Nicole Hearon ’95 had a good idea that “Frozen” might do well at the box office after she invited her two young nieces to Disney Animation Studios for a peek at the 3D movie-musical that she was helping bring to the big screen.
The girls went completely gaga.
But the SFTV alumnus, who was Disney’s production manager on “Frozen,” did not know the half of it. No one could have.
The loose retelling of Hans Christian Andersen’s “The Snow Queen” has shattered box office records, taking in more than $960 million worldwide to become the highest grossing original animated feature of all time. The film also is melting moviegoers’ hearts and breathing new life into Disney’s animation unit.
The feature has won a slew of prestigious awards and spun off a wildly popular sing-a-long version with on-screen lyrics. The “Frozen” soundtrack album bounced Beyonce off the No. 1 spot on the Billboard 200. A stage version is headed to Broadway.
And that’s not even to mention anything about gold-plated statuettes. “Frozen” is up for two Academy Awards on March 2: best animated feature, for which it is the widely regarded front runner, and best original song for the rousing anthem “Let It Go.”
“ ‘Frozen’ is a phenomenon beyond our wildest dreams. It’s been overwhelming,” said Aimee Scribner ’82, the movie’s associate producer.
You can hardly throw a stone in a Hollywood movie studio without hitting an LMU alumnus. But when it came to making “Frozen,” the university was particularly well represented, notably in several key roles.
Hearon and Scribner, who between them have 35 years at the House of Mouse and also collaborated on the 2010 Disney Animation hit “Tangled,” worked closely on “Frozen” with Bryan Davidson ’92, a Disney creative executive who was part of the development team that guided the film to fruition.
Lending a hand with the stunning visual effects — the mountaintop ice castle is a jaw-dropping feat of digital artistry — was Timothy Molinder ’92; Elise Scanlan ’12 came on board as production assistant.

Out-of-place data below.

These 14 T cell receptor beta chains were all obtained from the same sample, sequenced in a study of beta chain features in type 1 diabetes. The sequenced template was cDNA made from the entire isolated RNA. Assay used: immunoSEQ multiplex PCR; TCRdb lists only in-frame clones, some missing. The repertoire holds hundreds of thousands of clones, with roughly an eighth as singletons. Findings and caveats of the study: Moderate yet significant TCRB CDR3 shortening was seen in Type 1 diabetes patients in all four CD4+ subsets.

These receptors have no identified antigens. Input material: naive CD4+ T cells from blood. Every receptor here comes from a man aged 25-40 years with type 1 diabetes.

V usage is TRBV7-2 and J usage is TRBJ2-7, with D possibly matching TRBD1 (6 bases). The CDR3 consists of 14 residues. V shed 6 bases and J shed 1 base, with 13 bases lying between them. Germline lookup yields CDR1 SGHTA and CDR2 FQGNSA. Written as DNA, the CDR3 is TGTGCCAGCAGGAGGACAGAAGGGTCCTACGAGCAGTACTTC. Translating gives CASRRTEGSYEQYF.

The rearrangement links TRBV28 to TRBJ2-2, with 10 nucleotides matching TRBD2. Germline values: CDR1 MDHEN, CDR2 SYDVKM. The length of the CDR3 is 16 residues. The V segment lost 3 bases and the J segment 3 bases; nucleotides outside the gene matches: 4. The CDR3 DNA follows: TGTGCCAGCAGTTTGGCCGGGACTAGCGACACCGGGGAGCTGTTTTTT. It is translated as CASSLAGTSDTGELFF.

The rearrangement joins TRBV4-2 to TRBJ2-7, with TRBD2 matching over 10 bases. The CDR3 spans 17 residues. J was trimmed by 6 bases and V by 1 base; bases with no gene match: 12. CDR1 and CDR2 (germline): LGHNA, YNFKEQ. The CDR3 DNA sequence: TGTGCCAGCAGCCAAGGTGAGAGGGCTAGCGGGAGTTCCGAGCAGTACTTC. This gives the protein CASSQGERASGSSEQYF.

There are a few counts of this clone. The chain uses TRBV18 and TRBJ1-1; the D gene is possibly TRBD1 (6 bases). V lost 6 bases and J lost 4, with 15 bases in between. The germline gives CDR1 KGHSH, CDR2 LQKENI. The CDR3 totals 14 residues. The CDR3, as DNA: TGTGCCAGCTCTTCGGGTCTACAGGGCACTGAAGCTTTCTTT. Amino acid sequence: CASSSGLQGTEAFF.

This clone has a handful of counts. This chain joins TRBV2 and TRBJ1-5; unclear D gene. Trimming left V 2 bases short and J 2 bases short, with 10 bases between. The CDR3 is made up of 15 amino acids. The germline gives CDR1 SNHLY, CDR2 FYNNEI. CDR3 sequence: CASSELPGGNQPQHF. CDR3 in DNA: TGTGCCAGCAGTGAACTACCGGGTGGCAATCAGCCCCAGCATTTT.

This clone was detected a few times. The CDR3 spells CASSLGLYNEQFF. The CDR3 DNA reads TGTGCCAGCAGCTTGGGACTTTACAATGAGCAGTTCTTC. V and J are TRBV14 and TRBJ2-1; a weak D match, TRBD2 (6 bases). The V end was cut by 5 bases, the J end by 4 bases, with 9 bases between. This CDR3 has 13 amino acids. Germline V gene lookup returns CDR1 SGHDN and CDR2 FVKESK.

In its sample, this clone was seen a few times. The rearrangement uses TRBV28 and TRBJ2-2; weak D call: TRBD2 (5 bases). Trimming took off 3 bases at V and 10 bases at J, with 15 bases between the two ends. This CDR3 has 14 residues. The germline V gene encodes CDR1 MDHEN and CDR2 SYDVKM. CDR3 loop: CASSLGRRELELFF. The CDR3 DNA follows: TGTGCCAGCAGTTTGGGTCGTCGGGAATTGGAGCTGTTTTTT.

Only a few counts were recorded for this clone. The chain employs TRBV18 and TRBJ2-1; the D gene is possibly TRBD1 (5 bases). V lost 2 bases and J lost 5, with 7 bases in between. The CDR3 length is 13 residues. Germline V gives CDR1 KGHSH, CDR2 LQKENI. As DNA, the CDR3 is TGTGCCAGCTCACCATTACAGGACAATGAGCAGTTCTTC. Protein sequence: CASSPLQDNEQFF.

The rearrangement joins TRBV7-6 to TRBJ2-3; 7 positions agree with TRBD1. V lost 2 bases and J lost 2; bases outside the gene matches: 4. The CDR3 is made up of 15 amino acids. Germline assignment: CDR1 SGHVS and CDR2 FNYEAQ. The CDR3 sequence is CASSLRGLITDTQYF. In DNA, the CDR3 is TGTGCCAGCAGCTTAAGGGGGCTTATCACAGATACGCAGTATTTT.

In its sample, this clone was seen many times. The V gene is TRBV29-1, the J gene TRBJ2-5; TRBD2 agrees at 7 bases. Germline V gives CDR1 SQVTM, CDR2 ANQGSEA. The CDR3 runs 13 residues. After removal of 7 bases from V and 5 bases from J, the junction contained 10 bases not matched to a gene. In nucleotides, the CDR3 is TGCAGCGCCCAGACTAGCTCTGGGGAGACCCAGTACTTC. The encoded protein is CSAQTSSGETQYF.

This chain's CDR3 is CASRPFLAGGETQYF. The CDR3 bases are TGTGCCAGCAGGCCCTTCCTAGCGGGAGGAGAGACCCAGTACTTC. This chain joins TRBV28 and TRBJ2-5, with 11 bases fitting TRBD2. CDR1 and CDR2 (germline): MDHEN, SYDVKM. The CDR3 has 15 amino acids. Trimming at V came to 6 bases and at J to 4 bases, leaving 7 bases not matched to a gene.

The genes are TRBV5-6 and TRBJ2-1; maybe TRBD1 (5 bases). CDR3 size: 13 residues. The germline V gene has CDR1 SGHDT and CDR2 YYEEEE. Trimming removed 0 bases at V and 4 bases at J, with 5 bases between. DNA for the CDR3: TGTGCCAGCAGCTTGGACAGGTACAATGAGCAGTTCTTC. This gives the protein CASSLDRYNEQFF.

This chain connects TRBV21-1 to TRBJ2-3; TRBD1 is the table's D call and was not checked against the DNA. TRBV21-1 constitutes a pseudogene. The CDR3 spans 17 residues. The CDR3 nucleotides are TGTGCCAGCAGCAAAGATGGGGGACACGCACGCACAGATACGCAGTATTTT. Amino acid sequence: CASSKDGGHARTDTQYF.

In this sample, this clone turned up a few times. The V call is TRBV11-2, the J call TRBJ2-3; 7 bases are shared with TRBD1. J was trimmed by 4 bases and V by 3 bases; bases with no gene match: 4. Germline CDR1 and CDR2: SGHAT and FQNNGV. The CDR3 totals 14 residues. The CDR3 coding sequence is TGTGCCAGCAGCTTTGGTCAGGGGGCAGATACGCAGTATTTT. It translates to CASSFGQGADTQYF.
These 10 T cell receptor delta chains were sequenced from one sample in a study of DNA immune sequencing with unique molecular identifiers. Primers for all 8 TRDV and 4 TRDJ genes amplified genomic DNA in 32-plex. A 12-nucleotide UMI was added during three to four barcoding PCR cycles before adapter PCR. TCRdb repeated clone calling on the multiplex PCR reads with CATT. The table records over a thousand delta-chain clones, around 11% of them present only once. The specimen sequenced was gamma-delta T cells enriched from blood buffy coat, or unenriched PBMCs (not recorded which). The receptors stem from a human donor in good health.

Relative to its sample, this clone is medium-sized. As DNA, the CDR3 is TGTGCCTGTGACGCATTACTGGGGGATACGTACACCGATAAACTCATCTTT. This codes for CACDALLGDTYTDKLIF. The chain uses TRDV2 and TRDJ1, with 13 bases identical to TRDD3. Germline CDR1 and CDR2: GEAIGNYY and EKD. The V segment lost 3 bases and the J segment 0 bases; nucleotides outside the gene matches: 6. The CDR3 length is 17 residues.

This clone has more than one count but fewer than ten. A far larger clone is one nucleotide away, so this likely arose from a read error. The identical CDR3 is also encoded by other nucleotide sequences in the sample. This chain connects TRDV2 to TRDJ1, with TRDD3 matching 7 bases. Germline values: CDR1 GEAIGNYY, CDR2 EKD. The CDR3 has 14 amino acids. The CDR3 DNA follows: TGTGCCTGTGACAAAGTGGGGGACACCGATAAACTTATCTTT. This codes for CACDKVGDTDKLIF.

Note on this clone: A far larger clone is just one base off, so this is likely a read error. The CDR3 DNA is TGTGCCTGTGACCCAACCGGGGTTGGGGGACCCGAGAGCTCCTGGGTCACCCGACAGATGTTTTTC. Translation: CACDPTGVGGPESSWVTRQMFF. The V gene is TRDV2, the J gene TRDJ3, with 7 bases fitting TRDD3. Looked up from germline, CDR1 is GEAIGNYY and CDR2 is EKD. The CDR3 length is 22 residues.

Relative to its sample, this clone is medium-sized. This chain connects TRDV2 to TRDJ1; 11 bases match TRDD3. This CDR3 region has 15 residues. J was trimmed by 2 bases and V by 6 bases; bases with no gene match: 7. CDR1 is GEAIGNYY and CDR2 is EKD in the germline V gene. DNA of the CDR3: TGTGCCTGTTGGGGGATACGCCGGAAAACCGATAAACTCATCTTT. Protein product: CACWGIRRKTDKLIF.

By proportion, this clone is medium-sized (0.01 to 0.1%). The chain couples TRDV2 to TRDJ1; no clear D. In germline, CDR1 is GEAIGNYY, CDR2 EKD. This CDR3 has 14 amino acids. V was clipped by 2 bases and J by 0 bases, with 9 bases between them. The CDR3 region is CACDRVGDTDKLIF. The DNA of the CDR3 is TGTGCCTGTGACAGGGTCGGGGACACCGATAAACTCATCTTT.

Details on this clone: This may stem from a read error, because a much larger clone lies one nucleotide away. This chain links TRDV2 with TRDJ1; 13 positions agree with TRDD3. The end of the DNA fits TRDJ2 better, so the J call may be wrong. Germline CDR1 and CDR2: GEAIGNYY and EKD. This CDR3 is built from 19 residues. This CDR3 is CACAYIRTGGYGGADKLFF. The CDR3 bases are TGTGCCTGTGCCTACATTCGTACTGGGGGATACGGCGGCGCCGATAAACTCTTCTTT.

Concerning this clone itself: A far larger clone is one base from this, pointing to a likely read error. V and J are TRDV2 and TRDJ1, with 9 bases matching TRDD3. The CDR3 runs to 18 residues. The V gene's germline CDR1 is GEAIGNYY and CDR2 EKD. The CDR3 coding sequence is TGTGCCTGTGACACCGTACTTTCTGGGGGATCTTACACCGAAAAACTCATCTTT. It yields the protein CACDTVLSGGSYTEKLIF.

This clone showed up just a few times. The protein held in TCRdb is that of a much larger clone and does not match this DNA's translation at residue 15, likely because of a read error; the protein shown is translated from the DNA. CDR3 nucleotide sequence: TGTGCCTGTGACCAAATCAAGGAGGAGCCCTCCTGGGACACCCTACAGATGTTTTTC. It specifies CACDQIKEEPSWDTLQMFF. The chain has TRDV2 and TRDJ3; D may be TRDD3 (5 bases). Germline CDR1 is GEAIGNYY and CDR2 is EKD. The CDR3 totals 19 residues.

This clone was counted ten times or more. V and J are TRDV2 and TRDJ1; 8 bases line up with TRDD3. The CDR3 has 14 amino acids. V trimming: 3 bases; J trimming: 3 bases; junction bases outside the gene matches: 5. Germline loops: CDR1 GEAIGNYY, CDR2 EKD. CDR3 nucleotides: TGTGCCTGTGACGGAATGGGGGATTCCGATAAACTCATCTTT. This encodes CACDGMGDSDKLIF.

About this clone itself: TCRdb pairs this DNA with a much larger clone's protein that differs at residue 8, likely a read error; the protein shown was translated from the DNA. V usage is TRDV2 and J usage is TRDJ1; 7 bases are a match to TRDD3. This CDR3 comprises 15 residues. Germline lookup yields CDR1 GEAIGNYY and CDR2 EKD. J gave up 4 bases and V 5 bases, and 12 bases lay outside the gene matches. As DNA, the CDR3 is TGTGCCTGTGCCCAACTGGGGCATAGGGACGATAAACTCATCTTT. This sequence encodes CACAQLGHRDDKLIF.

“Frozen” is the story of the woebegone Princess Elsa (voiced by Idina Menzel) and her irrepressible younger sister, Anna (Kristen Bell). When Elsa’s magical powers plunge the kingdom of Arendelle into eternal winter, chaos and comedy ensue. Plot twists involve a duplicitous suitor, a mountain man and his fumble-footed reindeer, and a carrot-nosed snowman who steals every scene he’s in.
Moviegoers who are expecting a traditional story about a princess who meets her knight in shining armor are in for a surprise. “ ‘Frozen’ is really a film about family, and about the love between these two sisters,” Scribner says.
“From the very beginning,” adds Davidson, “[co-director] Chris Buck knew two things: that this was a tale about two sisters, one ruled by love, the other by fear; and that the movie’s climax was a moment of redemption.”
“As much as different story points may have changed throughout development, those ideas were two guiding stars that the filmmakers never lost sight of — and it’s great to see audiences embrace that.”
Where will the Lions be on Oscar night? Scribner was hoping to score a last-minute ticket. Davidson will be in front of the TV, as will Hearon, who will join her mom, Elinor, for the pair’s annual ritual — dinner, Academy Awards ballots and lots of yelling.
They’ll all be on the edge of their seats for “the envelope, please.” Strange as it sounds, Disney has never won for best animated feature.
“I’m really excited,” Hearon says. “Winning would mean bringing the Oscar to where it all began. We’d be so proud.”
Anne Burke is a freelance writer based in Los Angeles. Her work has been published in the Los Angeles Times, the New York Times, UCLA Magazine, VIA Magazine and other publications. Read her story about Lisa Taylor ’11, a high school physics teacher at Huntington Beach High School.
(Image courtesy of Disney)